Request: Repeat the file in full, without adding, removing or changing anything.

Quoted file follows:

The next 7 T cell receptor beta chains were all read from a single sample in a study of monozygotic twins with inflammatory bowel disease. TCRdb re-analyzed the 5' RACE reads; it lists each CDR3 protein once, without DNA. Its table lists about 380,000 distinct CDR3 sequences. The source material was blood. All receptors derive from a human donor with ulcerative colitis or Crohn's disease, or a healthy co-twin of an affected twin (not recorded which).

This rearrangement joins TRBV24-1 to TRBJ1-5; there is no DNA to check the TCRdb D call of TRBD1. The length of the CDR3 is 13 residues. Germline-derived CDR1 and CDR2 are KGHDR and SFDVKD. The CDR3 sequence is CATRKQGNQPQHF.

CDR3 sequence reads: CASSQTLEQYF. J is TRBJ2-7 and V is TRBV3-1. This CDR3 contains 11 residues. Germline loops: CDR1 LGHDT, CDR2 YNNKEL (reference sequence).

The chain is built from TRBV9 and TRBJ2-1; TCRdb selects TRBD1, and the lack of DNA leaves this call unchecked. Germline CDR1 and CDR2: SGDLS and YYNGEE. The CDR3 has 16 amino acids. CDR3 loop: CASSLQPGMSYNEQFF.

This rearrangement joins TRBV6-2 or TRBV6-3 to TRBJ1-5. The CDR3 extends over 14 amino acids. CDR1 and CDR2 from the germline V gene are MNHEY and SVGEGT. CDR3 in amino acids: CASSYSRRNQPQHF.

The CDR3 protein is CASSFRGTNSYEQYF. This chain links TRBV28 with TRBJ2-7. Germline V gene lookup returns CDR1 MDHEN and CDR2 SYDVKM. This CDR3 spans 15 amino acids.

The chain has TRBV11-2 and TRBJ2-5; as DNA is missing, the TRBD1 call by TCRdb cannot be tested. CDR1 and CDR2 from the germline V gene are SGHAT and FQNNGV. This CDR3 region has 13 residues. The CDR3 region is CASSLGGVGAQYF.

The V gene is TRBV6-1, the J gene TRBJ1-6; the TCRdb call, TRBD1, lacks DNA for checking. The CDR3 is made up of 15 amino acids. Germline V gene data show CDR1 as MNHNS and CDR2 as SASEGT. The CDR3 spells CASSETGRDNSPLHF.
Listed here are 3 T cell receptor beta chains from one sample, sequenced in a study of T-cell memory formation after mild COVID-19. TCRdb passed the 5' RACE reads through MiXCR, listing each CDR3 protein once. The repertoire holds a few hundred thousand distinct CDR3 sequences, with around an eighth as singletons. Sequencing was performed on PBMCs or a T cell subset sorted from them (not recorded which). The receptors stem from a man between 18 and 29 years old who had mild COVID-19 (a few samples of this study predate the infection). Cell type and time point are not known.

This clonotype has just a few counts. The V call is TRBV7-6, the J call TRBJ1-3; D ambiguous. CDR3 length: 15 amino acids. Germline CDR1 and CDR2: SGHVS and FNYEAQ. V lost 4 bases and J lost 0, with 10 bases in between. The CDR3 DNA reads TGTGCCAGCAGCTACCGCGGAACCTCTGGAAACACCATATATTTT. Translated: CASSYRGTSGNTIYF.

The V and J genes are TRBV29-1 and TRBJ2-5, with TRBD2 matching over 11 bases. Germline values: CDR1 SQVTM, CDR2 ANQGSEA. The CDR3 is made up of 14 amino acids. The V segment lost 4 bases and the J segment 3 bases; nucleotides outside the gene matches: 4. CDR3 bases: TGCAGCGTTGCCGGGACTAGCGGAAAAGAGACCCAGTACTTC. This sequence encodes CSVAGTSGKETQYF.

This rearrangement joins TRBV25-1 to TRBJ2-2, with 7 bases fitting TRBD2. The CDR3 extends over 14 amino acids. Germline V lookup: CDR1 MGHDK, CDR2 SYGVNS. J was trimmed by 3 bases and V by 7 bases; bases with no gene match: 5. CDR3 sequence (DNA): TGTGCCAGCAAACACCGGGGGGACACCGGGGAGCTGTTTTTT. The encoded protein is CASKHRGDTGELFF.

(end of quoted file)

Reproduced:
The next 7 T cell receptor beta chains were all read from a single sample in a study of monozygotic twins with inflammatory bowel disease. TCRdb re-analyzed the 5' RACE reads; it lists each CDR3 protein once, without DNA. Its table lists about 380,000 distinct CDR3 sequences. The source material was blood. All receptors derive from a human donor with ulcerative colitis or Crohn's disease, or a healthy co-twin of an affected twin (not recorded which).

This rearrangement joins TRBV24-1 to TRBJ1-5; there is no DNA to check the TCRdb D call of TRBD1. The length of the CDR3 is 13 residues. Germline-derived CDR1 and CDR2 are KGHDR and SFDVKD. The CDR3 sequence is CATRKQGNQPQHF.

CDR3 sequence reads: CASSQTLEQYF. J is TRBJ2-7 and V is TRBV3-1. This CDR3 contains 11 residues. Germline loops: CDR1 LGHDT, CDR2 YNNKEL (reference sequence).

The chain is built from TRBV9 and TRBJ2-1; TCRdb selects TRBD1, and the lack of DNA leaves this call unchecked. Germline CDR1 and CDR2: SGDLS and YYNGEE. The CDR3 has 16 amino acids. CDR3 loop: CASSLQPGMSYNEQFF.

This rearrangement joins TRBV6-2 or TRBV6-3 to TRBJ1-5. The CDR3 extends over 14 amino acids. CDR1 and CDR2 from the germline V gene are MNHEY and SVGEGT. CDR3 in amino acids: CASSYSRRNQPQHF.

The CDR3 protein is CASSFRGTNSYEQYF. This chain links TRBV28 with TRBJ2-7. Germline V gene lookup returns CDR1 MDHEN and CDR2 SYDVKM. This CDR3 spans 15 amino acids.

The chain has TRBV11-2 and TRBJ2-5; as DNA is missing, the TRBD1 call by TCRdb cannot be tested. CDR1 and CDR2 from the germline V gene are SGHAT and FQNNGV. This CDR3 region has 13 residues. The CDR3 region is CASSLGGVGAQYF.

The V gene is TRBV6-1, the J gene TRBJ1-6; the TCRdb call, TRBD1, lacks DNA for checking. The CDR3 is made up of 15 amino acids. Germline V gene data show CDR1 as MNHNS and CDR2 as SASEGT. The CDR3 spells CASSETGRDNSPLHF.
Listed here are 3 T cell receptor beta chains from one sample, sequenced in a study of T-cell memory formation after mild COVID-19. TCRdb passed the 5' RACE reads through MiXCR, listing each CDR3 protein once. The repertoire holds a few hundred thousand distinct CDR3 sequences, with around an eighth as singletons. Sequencing was performed on PBMCs or a T cell subset sorted from them (not recorded which). The receptors stem from a man between 18 and 29 years old who had mild COVID-19 (a few samples of this study predate the infection). Cell type and time point are not known.

This clonotype has just a few counts. The V call is TRBV7-6, the J call TRBJ1-3; D ambiguous. CDR3 length: 15 amino acids. Germline CDR1 and CDR2: SGHVS and FNYEAQ. V lost 4 bases and J lost 0, with 10 bases in between. The CDR3 DNA reads TGTGCCAGCAGCTACCGCGGAACCTCTGGAAACACCATATATTTT. Translated: CASSYRGTSGNTIYF.

The V and J genes are TRBV29-1 and TRBJ2-5, with TRBD2 matching over 11 bases. Germline values: CDR1 SQVTM, CDR2 ANQGSEA. The CDR3 is made up of 14 amino acids. The V segment lost 4 bases and the J segment 3 bases; nucleotides outside the gene matches: 4. CDR3 bases: TGCAGCGTTGCCGGGACTAGCGGAAAAGAGACCCAGTACTTC. This sequence encodes CSVAGTSGKETQYF.

This rearrangement joins TRBV25-1 to TRBJ2-2, with 7 bases fitting TRBD2. The CDR3 extends over 14 amino acids. Germline V lookup: CDR1 MGHDK, CDR2 SYGVNS. J was trimmed by 3 bases and V by 7 bases; bases with no gene match: 5. CDR3 sequence (DNA): TGTGCCAGCAAACACCGGGGGGACACCGGGGAGCTGTTTTTT. The encoded protein is CASKHRGDTGELFF.